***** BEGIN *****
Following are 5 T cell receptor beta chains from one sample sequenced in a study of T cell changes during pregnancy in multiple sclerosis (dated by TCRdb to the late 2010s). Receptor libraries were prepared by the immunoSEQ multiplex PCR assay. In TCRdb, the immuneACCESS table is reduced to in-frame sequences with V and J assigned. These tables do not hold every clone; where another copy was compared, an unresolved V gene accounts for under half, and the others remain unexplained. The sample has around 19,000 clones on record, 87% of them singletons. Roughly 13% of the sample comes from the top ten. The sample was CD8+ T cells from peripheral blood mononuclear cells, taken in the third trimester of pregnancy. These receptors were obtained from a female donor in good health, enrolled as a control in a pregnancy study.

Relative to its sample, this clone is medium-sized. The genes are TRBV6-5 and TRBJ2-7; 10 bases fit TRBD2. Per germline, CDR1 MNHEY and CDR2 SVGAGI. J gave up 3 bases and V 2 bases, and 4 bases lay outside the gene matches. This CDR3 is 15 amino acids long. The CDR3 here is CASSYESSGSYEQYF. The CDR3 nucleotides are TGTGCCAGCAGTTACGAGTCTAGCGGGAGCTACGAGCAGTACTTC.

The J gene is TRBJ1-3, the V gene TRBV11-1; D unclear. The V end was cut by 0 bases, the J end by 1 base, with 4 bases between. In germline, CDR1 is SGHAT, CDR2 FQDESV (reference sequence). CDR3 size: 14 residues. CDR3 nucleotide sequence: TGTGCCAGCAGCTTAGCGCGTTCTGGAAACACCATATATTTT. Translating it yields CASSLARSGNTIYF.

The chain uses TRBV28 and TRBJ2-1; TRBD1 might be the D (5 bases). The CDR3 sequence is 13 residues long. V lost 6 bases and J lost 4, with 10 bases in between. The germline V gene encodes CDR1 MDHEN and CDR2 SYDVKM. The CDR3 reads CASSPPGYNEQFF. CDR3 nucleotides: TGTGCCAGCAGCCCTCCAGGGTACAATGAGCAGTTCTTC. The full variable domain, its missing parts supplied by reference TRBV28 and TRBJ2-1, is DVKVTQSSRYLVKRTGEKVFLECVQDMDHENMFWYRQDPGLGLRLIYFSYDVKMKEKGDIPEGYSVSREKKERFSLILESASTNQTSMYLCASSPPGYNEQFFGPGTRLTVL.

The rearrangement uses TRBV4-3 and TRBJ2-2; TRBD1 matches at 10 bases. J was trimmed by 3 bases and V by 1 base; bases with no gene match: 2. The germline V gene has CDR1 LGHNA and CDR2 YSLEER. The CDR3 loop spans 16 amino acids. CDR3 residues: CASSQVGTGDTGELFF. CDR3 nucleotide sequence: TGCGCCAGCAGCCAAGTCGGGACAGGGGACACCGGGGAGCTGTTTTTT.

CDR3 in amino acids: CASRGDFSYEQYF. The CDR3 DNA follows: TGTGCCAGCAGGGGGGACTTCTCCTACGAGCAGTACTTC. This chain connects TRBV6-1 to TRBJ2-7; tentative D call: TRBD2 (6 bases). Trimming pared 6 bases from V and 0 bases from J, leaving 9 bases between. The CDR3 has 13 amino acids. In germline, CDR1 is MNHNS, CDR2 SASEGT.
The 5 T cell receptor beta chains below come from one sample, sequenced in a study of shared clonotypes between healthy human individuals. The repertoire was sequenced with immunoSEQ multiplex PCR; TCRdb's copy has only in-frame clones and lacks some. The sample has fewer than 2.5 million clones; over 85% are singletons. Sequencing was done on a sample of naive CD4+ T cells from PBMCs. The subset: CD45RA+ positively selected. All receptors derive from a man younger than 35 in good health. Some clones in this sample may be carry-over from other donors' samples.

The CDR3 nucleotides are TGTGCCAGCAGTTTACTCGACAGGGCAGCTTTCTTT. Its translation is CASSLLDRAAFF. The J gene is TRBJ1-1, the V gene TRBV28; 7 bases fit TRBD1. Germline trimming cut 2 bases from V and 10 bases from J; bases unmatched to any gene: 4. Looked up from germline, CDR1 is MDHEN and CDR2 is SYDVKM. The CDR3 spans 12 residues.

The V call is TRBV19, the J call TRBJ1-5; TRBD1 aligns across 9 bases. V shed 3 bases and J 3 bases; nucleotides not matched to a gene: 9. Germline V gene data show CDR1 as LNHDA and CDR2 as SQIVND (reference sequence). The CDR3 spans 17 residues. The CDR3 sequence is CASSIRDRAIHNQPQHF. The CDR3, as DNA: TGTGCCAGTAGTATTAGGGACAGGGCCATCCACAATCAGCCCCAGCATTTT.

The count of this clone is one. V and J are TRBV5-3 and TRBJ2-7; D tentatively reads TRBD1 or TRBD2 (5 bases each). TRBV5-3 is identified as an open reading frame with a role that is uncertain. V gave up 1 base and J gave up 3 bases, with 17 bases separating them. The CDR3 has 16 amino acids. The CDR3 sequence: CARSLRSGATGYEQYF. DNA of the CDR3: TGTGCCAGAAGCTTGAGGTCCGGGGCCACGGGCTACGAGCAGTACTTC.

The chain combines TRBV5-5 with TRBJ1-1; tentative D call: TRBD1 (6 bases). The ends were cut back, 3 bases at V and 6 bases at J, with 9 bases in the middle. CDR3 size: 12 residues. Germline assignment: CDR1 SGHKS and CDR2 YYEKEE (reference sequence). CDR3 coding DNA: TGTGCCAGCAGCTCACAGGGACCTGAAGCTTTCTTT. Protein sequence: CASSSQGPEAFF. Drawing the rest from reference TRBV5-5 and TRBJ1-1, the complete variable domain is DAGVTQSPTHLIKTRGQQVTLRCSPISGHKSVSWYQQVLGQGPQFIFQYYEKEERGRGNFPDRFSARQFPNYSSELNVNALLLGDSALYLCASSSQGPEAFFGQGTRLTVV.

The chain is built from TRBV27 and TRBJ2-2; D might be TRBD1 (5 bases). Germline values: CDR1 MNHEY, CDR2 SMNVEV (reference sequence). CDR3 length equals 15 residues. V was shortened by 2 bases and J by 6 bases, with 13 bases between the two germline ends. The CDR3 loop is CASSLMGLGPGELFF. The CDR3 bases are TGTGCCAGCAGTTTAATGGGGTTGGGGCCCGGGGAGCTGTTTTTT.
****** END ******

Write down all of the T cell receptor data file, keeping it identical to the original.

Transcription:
Following are 5 T cell receptor beta chains from one sample sequenced in a study of T cell changes during pregnancy in multiple sclerosis (dated by TCRdb to the late 2010s). Receptor libraries were prepared by the immunoSEQ multiplex PCR assay. In TCRdb, the immuneACCESS table is reduced to in-frame sequences with V and J assigned. These tables do not hold every clone; where another copy was compared, an unresolved V gene accounts for under half, and the others remain unexplained. The sample has around 19,000 clones on record, 87% of them singletons. Roughly 13% of the sample comes from the top ten. The sample was CD8+ T cells from peripheral blood mononuclear cells, taken in the third trimester of pregnancy. These receptors were obtained from a female donor in good health, enrolled as a control in a pregnancy study.

Relative to its sample, this clone is medium-sized. The genes are TRBV6-5 and TRBJ2-7; 10 bases fit TRBD2. Per germline, CDR1 MNHEY and CDR2 SVGAGI. J gave up 3 bases and V 2 bases, and 4 bases lay outside the gene matches. This CDR3 is 15 amino acids long. The CDR3 here is CASSYESSGSYEQYF. The CDR3 nucleotides are TGTGCCAGCAGTTACGAGTCTAGCGGGAGCTACGAGCAGTACTTC.

The J gene is TRBJ1-3, the V gene TRBV11-1; D unclear. The V end was cut by 0 bases, the J end by 1 base, with 4 bases between. In germline, CDR1 is SGHAT, CDR2 FQDESV (reference sequence). CDR3 size: 14 residues. CDR3 nucleotide sequence: TGTGCCAGCAGCTTAGCGCGTTCTGGAAACACCATATATTTT. Translating it yields CASSLARSGNTIYF.

The chain uses TRBV28 and TRBJ2-1; TRBD1 might be the D (5 bases). The CDR3 sequence is 13 residues long. V lost 6 bases and J lost 4, with 10 bases in between. The germline V gene encodes CDR1 MDHEN and CDR2 SYDVKM. The CDR3 reads CASSPPGYNEQFF. CDR3 nucleotides: TGTGCCAGCAGCCCTCCAGGGTACAATGAGCAGTTCTTC. The full variable domain, its missing parts supplied by reference TRBV28 and TRBJ2-1, is DVKVTQSSRYLVKRTGEKVFLECVQDMDHENMFWYRQDPGLGLRLIYFSYDVKMKEKGDIPEGYSVSREKKERFSLILESASTNQTSMYLCASSPPGYNEQFFGPGTRLTVL.

The rearrangement uses TRBV4-3 and TRBJ2-2; TRBD1 matches at 10 bases. J was trimmed by 3 bases and V by 1 base; bases with no gene match: 2. The germline V gene has CDR1 LGHNA and CDR2 YSLEER. The CDR3 loop spans 16 amino acids. CDR3 residues: CASSQVGTGDTGELFF. CDR3 nucleotide sequence: TGCGCCAGCAGCCAAGTCGGGACAGGGGACACCGGGGAGCTGTTTTTT.

CDR3 in amino acids: CASRGDFSYEQYF. The CDR3 DNA follows: TGTGCCAGCAGGGGGGACTTCTCCTACGAGCAGTACTTC. This chain connects TRBV6-1 to TRBJ2-7; tentative D call: TRBD2 (6 bases). Trimming pared 6 bases from V and 0 bases from J, leaving 9 bases between. The CDR3 has 13 amino acids. In germline, CDR1 is MNHNS, CDR2 SASEGT.
The 5 T cell receptor beta chains below come from one sample, sequenced in a study of shared clonotypes between healthy human individuals. The repertoire was sequenced with immunoSEQ multiplex PCR; TCRdb's copy has only in-frame clones and lacks some. The sample has fewer than 2.5 million clones; over 85% are singletons. Sequencing was done on a sample of naive CD4+ T cells from PBMCs. The subset: CD45RA+ positively selected. All receptors derive from a man younger than 35 in good health. Some clones in this sample may be carry-over from other donors' samples.

The CDR3 nucleotides are TGTGCCAGCAGTTTACTCGACAGGGCAGCTTTCTTT. Its translation is CASSLLDRAAFF. The J gene is TRBJ1-1, the V gene TRBV28; 7 bases fit TRBD1. Germline trimming cut 2 bases from V and 10 bases from J; bases unmatched to any gene: 4. Looked up from germline, CDR1 is MDHEN and CDR2 is SYDVKM. The CDR3 spans 12 residues.

The V call is TRBV19, the J call TRBJ1-5; TRBD1 aligns across 9 bases. V shed 3 bases and J 3 bases; nucleotides not matched to a gene: 9. Germline V gene data show CDR1 as LNHDA and CDR2 as SQIVND (reference sequence). The CDR3 spans 17 residues. The CDR3 sequence is CASSIRDRAIHNQPQHF. The CDR3, as DNA: TGTGCCAGTAGTATTAGGGACAGGGCCATCCACAATCAGCCCCAGCATTTT.

The count of this clone is one. V and J are TRBV5-3 and TRBJ2-7; D tentatively reads TRBD1 or TRBD2 (5 bases each). TRBV5-3 is identified as an open reading frame with a role that is uncertain. V gave up 1 base and J gave up 3 bases, with 17 bases separating them. The CDR3 has 16 amino acids. The CDR3 sequence: CARSLRSGATGYEQYF. DNA of the CDR3: TGTGCCAGAAGCTTGAGGTCCGGGGCCACGGGCTACGAGCAGTACTTC.

The chain combines TRBV5-5 with TRBJ1-1; tentative D call: TRBD1 (6 bases). The ends were cut back, 3 bases at V and 6 bases at J, with 9 bases in the middle. CDR3 size: 12 residues. Germline assignment: CDR1 SGHKS and CDR2 YYEKEE (reference sequence). CDR3 coding DNA: TGTGCCAGCAGCTCACAGGGACCTGAAGCTTTCTTT. Protein sequence: CASSSQGPEAFF. Drawing the rest from reference TRBV5-5 and TRBJ1-1, the complete variable domain is DAGVTQSPTHLIKTRGQQVTLRCSPISGHKSVSWYQQVLGQGPQFIFQYYEKEERGRGNFPDRFSARQFPNYSSELNVNALLLGDSALYLCASSSQGPEAFFGQGTRLTVV.

The chain is built from TRBV27 and TRBJ2-2; D might be TRBD1 (5 bases). Germline values: CDR1 MNHEY, CDR2 SMNVEV (reference sequence). CDR3 length equals 15 residues. V was shortened by 2 bases and J by 6 bases, with 13 bases between the two germline ends. The CDR3 loop is CASSLMGLGPGELFF. The CDR3 bases are TGTGCCAGCAGTTTAATGGGGTTGGGGCCCGGGGAGCTGTTTTTT.